Jedi: Fallen Order beats Battlefront II's digital earnings

Jedi: Fallen Order's success could radically change how EA makes Star Wars games and prompt a shift away from live services.

@DeekeTweak
Published Wed, May 6 2020 1:33 PM CDT   |   Updated Sat, Aug 8 2020 10:29 AM CDT

New figures from SuperData underline just how big Jedi: Fallen Order is for Star Wars video games.

Jedi: Fallen Order beats Battlefront II's digital earnings 32 | TweakTown.com
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In less than a year Jedi: Fallen Order, a singleplayer-only game, beat Battlefront II's combined digital live service and monetization revenues. This is huge. Battlefront II has been on the market for over 2 years now and was specifically designed to generate microtransaction revenues. Jedi: Fallen Order was designed to simply sell copies as an offline, static singleplayer game without any multiplayer or social-driven engagement hooks.

Analyst firm SuperData notes JFO managed to oust Battlefront II in its own digital playing field. This means Jedi: Fallen Order's digital sales generated more revenue than Battlefront II's sales and monetization combined. How did this happen?

Battlefront II's disastrous lootbox controversy had a lot to do with it. The controversy hamstrung the game right out of the gate.

We were among the first to predict Battlefront II would have lootboxes, and the game was hit with tremendous backlash when the game launched with pay-to-win lootbox mechanics. EA and DICE shut off monetization for a while and re-tooled the game, redeeming Battlefront II with a huge cosmetic overhaul.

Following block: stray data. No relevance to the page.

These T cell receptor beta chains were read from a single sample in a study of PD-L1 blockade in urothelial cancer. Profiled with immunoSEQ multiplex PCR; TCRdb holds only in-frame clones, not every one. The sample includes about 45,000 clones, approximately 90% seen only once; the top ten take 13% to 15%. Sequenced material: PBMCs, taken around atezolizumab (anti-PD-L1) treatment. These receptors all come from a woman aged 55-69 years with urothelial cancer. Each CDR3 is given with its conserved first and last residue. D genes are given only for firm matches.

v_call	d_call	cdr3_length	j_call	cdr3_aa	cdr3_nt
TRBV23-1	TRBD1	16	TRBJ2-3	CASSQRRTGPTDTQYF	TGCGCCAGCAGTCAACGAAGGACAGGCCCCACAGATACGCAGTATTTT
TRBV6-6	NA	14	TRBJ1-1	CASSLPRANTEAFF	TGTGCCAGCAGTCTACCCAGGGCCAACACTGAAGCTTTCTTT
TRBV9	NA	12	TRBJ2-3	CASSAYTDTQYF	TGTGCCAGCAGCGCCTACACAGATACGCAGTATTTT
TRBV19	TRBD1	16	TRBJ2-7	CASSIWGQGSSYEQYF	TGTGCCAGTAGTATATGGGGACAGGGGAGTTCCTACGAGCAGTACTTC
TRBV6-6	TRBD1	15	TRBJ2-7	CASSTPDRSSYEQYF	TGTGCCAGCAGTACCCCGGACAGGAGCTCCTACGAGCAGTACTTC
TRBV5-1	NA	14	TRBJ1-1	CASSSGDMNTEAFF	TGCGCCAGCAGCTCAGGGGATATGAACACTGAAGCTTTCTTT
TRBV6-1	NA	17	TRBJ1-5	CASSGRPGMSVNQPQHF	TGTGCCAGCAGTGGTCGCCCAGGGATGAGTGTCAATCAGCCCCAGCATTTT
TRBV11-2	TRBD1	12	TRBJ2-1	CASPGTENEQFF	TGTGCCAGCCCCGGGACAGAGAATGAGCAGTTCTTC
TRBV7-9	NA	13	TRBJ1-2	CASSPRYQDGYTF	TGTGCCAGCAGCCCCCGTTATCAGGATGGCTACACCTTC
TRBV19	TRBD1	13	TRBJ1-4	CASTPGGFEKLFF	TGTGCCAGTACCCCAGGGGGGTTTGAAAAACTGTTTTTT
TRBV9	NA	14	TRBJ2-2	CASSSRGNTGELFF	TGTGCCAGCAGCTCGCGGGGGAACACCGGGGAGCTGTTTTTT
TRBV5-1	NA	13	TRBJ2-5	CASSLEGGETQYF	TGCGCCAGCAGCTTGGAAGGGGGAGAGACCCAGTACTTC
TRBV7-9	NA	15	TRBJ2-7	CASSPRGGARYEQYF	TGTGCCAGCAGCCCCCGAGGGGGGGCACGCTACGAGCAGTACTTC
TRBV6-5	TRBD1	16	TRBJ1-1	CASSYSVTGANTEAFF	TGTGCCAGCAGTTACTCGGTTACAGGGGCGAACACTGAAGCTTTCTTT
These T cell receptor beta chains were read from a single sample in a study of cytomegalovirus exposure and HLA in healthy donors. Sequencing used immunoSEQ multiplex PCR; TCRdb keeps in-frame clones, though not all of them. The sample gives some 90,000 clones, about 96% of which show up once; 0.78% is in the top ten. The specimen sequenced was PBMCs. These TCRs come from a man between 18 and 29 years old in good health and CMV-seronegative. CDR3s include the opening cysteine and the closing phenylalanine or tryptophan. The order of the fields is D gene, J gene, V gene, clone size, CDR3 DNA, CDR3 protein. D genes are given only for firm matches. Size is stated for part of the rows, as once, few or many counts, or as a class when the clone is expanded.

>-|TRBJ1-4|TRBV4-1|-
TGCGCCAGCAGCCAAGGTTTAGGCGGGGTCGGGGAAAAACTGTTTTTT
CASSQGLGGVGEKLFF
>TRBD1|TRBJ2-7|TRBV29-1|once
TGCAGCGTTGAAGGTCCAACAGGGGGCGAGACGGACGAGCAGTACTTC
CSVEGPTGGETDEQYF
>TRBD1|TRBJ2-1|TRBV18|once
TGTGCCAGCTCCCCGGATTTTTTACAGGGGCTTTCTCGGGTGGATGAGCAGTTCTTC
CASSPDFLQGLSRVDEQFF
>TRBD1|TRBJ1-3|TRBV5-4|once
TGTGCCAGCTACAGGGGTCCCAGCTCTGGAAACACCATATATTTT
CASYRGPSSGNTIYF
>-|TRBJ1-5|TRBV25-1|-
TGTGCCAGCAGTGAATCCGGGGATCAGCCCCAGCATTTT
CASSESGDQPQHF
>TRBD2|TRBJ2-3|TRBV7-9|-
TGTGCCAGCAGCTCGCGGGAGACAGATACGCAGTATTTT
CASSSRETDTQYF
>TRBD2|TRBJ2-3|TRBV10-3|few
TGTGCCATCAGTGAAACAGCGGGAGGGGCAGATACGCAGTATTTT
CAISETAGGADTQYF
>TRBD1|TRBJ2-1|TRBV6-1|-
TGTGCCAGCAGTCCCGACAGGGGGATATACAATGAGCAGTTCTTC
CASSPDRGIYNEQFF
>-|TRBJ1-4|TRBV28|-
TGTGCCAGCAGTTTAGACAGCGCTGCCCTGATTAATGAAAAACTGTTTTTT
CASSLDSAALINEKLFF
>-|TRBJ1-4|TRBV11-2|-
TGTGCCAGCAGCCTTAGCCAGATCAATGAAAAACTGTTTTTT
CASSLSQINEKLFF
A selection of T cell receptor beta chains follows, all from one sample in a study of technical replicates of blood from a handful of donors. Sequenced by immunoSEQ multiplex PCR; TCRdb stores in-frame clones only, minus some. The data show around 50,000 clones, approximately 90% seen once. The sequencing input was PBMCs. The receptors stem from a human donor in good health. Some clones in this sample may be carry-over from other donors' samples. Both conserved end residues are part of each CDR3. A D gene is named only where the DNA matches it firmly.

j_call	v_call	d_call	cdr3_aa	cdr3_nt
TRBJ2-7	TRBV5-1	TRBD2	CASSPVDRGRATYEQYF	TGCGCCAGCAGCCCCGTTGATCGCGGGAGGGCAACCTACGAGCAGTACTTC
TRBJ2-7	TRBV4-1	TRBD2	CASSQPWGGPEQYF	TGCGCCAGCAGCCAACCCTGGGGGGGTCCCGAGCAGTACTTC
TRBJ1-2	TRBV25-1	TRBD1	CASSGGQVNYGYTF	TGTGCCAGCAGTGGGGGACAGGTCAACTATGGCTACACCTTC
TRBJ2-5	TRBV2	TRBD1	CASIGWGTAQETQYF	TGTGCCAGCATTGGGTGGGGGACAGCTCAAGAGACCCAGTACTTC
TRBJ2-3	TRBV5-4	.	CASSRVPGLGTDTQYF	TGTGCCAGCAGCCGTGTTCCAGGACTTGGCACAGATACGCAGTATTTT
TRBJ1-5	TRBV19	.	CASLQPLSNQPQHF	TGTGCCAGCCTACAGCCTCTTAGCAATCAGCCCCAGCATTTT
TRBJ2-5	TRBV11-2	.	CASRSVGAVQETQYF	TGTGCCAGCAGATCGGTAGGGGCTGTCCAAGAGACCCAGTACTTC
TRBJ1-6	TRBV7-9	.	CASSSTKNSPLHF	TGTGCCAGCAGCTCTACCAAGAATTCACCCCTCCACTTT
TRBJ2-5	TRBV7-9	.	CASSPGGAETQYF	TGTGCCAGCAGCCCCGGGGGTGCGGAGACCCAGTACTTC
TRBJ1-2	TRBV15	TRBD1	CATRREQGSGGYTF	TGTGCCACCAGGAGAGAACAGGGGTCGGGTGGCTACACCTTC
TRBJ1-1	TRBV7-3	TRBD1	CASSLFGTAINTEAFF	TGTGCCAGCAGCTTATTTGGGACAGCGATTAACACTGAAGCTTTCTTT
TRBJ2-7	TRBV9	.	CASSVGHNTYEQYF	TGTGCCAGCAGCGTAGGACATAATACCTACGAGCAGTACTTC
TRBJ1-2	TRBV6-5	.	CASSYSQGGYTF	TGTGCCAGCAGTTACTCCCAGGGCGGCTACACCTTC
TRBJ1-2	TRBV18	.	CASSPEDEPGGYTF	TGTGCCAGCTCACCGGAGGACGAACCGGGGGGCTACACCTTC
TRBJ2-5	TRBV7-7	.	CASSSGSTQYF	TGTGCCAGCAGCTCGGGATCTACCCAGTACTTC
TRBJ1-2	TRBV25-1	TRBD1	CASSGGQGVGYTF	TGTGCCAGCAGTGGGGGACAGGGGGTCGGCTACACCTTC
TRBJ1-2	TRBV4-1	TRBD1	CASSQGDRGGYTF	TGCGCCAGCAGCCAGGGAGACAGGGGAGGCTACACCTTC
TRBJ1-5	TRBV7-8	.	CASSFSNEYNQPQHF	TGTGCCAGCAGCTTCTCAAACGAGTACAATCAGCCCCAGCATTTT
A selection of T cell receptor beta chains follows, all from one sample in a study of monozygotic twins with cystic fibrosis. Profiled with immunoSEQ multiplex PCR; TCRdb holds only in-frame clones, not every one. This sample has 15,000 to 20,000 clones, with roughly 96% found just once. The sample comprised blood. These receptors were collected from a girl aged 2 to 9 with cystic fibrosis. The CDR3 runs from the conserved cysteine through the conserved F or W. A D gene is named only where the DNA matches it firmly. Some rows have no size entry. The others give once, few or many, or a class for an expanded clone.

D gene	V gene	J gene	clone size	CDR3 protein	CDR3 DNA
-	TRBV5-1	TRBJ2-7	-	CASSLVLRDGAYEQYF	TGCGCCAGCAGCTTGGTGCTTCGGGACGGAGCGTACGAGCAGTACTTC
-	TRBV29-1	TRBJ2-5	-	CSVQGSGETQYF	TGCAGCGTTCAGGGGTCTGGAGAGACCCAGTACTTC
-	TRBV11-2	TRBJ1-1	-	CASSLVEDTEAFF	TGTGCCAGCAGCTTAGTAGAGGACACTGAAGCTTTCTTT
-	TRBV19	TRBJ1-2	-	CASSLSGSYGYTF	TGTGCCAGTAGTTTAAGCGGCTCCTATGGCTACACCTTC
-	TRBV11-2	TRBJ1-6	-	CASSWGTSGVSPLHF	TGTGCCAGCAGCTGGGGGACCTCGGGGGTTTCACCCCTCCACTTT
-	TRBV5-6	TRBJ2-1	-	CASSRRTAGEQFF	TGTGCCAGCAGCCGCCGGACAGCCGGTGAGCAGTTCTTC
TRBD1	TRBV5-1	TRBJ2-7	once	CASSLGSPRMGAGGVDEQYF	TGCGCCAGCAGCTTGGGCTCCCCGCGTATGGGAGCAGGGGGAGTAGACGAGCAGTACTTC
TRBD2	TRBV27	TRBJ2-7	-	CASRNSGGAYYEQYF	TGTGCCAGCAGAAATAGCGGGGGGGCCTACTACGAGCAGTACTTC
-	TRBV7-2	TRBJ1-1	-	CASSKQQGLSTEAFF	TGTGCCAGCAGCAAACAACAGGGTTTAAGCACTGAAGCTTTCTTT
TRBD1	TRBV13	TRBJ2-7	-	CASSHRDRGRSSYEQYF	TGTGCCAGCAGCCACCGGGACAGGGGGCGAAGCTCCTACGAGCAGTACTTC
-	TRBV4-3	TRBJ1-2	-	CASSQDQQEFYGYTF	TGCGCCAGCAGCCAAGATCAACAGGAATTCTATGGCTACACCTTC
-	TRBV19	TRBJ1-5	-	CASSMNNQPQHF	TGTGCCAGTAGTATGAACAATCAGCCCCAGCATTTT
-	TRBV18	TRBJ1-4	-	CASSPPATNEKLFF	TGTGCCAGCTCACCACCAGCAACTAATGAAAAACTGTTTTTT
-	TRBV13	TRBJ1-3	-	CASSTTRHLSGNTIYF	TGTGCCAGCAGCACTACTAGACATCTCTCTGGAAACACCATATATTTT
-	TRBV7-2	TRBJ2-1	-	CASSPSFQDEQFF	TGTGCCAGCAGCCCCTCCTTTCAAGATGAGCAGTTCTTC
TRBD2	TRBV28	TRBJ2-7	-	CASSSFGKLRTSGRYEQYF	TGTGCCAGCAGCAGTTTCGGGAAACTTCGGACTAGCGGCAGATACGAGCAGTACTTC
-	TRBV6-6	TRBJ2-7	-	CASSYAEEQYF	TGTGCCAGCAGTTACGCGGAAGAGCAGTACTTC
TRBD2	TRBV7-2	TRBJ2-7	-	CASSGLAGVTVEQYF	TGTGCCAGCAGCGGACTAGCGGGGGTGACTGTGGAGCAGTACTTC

Jedi: Fallen Order beats Battlefront II's digital earnings 5 | TweakTown.com

The controversy marred the game's reputation and the mTX switch-off ruined potential earnings during the critical launch period. DICE saved the game over many months of free updates and completely transformed it into an awesome experience, culminating in one of the biggest redemption stories for any game. But the damage was ultimately done.

That's not to say Battlefront II was an abysmal failure. EA confirms that both Battlefront games have sold a combined 33 million copies.

Now that Battlefront II has been retired to maintenance mode and won't get any new updates, the disparity between the two games may get bigger.

Jedi: Fallen Order beats Battlefront II's digital earnings 10 | TweakTown.com

Jedi: Fallen Order hits 10 million copies sold

Jedi: Fallen Order was a return to true form for the series. It's something you can buy, own, and playthrough on your own, hearkening back to the old Jedi Knight game mixed with Uncharted adventure.

The switch to singleplayer was a huge boon for sales. EA now confirms Jedi: Fallen Order has sold over 10 million copies worldwide, making it one of the best-selling Star Wars games in existence.

EA originally expected JFO to sell 6-8 million copies. The game broke that mark in January 2020, so EA put a new target of 10 million. Now as of March, the game has broken that barrier too.

"Star Wars Jedi: Fallen Order is one of the breakout titles of the last several years. More than 10 million unique players have joined the game since launch, a rare achievement for a first title in an entirely new franchise."

For context, JFO has almost sold 1/3 of Battlefront I & II's total combined digital sales.

Jedi: Fallen Order's landmark success could change how EA sees Star Wars games. Their emphasis on live services may be dialed back a bit, and we could see more singleplayer-driven Star Wars games on the horizon.

Right now EA is working on two Star Wars projects: Jedi: Fallen Order 2, and a new game from EA Motive. We recently predicted EA Motive's Star Wars game, which may be called Project Maverick with ship-to-ship combat, would be a live game. But now...now we're not so sure.

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Star Wars Jedi: Fallen Order - PlayStation 4

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Derek is absorbed with the intersection of technology and gaming, and is always looking forward to new advancements. With over six years in games journalism under his belt, Derek aims to further engage the gaming sector while taking a peek under the tech that powers it. He hopes to one day explore the stars in No Man's Sky with the magic of VR.

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